I lived in Argentina for a little under a year, and I probably ate enough empanadas to average one a day. Ubiquitous, really good, addicting—all understatements to describe the palm-size pockets that house melted Roquefort cheese, crumbled beef, pulled chicken with chopped olives. They are, in many ways, a national identity manifested. Everyone you ask has a favorite: flavor, place to buy them, temperature at which to eat them, person to enjoy them with. In a daze of whatever you call homesickness for a place that isn’t your place of birth, I found myself scrolling through our site in search of an empanada recipe that could, in some way, bring me back to the country I once knew.
Empanadas in name exist across Latin America; empanadas in form—stuffed pockets of dough—exist across the world (dumplings, momo, ravioli, kninkali). In the midst of my search for the distinctly Argentine version, my eyes—or mouse, rather—landed on a recipe that seemed to fit the bill. It was named for a woman called Grandma Clari, and zeroed in on the precise combination of flavors in the strange but compelling stuffing mixture of the empanadas I had known. There were raisins and dustings of sweet paprika, cumin and bell pepper, all bound by beef, the cornerstone of the bovine-obsessed Argentine palate. The recipe came accompanied by a beautiful history, one drenched in nostalgia and aroma, memories of a time, a family member, and flavors difficult to forget.
I reached out to the community member who’d posted the recipe, Noga Tarnopolsky. She now lives and works in Israel as a foreign correspondent for the Los Angeles Times. We talked over the phone about food and national identity, the mind-numbing deliciousness of an empanada and, most of all, her Grandma Clari and the legacy she left behind. Below is a version of her story, edited and condensed for clarity.
My family is a very old Argentine family. My grandma Clari was born in Buenos Aires. She would have been 97 today. She and my grandfather bought a house in Entre Ríos, a rural province outside of Buenos Aires, on a big, big chunk of land. The kitchen in the picture on the site is in that house. That’s the place where I spent all of my winter breaks—I was lucky enough to go to college where I had two-month winter breaks, and I got to spend every one with all of my cousins in Argentina. That house is where I will always think about her the most. That’s the place where, if you’d ask for gnocchi, she’d say, anda a la huerta y tráeme papas (go to the garden and get me potatoes). She really was the queen of her realm there.
She was of a generation of really brilliant women who didn’t have the professional opportunities that people have today, that women have today. I think she channeled a lot of that brilliance into her grandkids and into her food. She made linzer tortes out of quince jam along with what she used to call her strudel. She would throw it with her hands, like an Italian pizzaiolo, dough that became so thin you could see through it. She would make it the size of a whole table and she would spread on that butter and stewed apples and bread crumbs to make it crunchy. Then she would start wrapping all the layers of the butter dough around it and make a long snake of a thing, then cut it up. That was her apple strudel.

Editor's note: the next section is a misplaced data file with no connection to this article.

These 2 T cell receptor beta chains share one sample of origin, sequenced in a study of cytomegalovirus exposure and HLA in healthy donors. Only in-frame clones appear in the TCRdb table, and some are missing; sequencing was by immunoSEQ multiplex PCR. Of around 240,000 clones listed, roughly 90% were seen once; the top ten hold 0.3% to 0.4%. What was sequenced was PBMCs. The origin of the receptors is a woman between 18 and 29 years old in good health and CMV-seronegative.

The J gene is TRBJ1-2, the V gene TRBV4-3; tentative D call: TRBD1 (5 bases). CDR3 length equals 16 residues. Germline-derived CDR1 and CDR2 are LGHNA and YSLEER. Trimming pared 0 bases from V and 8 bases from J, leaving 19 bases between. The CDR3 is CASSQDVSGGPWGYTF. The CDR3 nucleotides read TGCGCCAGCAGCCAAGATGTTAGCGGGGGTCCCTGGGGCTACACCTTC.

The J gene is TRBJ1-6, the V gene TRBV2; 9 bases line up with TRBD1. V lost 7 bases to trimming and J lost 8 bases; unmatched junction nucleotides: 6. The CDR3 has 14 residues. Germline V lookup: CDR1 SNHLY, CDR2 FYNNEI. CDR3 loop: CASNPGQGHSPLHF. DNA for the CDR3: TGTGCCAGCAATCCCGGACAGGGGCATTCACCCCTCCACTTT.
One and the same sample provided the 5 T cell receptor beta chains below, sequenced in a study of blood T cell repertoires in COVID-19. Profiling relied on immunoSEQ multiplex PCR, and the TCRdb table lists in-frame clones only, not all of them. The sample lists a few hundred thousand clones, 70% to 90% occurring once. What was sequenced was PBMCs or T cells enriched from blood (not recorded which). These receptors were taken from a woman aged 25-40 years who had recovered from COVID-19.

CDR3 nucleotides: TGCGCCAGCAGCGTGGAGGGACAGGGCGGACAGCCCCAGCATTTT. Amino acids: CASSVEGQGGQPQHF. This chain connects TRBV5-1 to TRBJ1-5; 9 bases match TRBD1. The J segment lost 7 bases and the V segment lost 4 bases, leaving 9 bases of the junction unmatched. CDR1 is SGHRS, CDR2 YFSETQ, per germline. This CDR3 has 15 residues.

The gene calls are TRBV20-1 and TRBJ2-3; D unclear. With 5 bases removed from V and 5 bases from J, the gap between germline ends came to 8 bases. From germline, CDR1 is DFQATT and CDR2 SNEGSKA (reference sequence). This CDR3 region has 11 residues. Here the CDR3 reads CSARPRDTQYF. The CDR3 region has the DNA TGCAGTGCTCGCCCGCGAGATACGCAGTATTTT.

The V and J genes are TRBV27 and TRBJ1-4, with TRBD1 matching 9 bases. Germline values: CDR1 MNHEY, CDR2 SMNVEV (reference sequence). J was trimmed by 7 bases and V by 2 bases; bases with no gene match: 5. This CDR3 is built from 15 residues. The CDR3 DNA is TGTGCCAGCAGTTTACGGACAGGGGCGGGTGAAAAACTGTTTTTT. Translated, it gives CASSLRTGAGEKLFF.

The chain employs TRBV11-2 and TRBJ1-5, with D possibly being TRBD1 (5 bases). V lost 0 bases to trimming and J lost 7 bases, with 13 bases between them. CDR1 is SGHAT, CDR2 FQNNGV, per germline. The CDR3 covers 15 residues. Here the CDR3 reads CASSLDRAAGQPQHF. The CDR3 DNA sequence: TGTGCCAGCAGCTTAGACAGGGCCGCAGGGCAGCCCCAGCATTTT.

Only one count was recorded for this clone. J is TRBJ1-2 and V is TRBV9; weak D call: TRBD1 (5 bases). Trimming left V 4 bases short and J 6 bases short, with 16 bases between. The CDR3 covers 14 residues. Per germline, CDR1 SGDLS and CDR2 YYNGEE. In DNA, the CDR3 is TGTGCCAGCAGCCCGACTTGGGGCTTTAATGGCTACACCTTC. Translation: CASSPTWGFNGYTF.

The country house was famous for the big asados, or barbecues. My grandmother used to slaughter her own sheep whenever one of her grandchildren had an important event. We would have these huge family get-togethers. Empanadas were always there. There’s a particular flavor to them that makes them so distinct. My grandmother used a lot of cumin and paprika. She was one of five sisters, and the habit among them was to have unbelievably lavish affairs with a table set, literally, to be photographed. She would make all of her own cakes: the strudel, little balls with dates and nuts, lemon squares that had meringue on top. It was endless.
My grandmother Clari died on the 3rd night of Hanukkah 17 years ago. The principal lesson I have learned since is that some people so dominate a family they feel present so many years later & yet their absence causes its disappearance. No one took her place. La familia as it had always been constituted ceased to exist. In this picture I must have been 19 or 20, she 64 or 65. #tbt (@picturingloss)
Something like the empanada doesn’t exist in the States. It’s really the defining food for all of Argentina, and every province has its own version. But the empanada as a thing, as a crisp pocket of dough containing chopped beef is, I think, the definition of Argentina. I’ll give an example: In December I went back there, and friends of mine invited me to join them for a very fancy event at the home of the British ambassador. This was an event celebrating civil society organizations in Argentina, and the first thing to come out on trays were mini empanadas. You just cannot bring people together in Argentina without empanadas.
Dough for empanadas
- 8 cups flour
- 2 teaspoons fine sea salt
- 8 1/2 ounces flaky beef fat, rendered and cooled, or other fat or oil
- 2 1/2 cups water
Filling for empanadas
- 1/3 cup raisins
- 1/2 pound green olives, then some
- 4 eggs
- 1 pound excellent fillet of beef
- 1 bunch spring onions, sliced
- 1 medium-sized onion
- 1 green pepper
- 2 tablespoons rendered and cooled beef fat
- 1 teaspoon coriander seeds
- 1 dash salt and pepper, to taste
- 1 1/2 teaspoons cumin
- 1 1/2 teaspoons dried oregano
- 1 tablespoon tomato paste
- 1 teaspoon demerara sugar
- 1 teaspoon sweet pimentón or paprika
Do you have a recipe that reminds you of a family member? Tell us about it in the comments.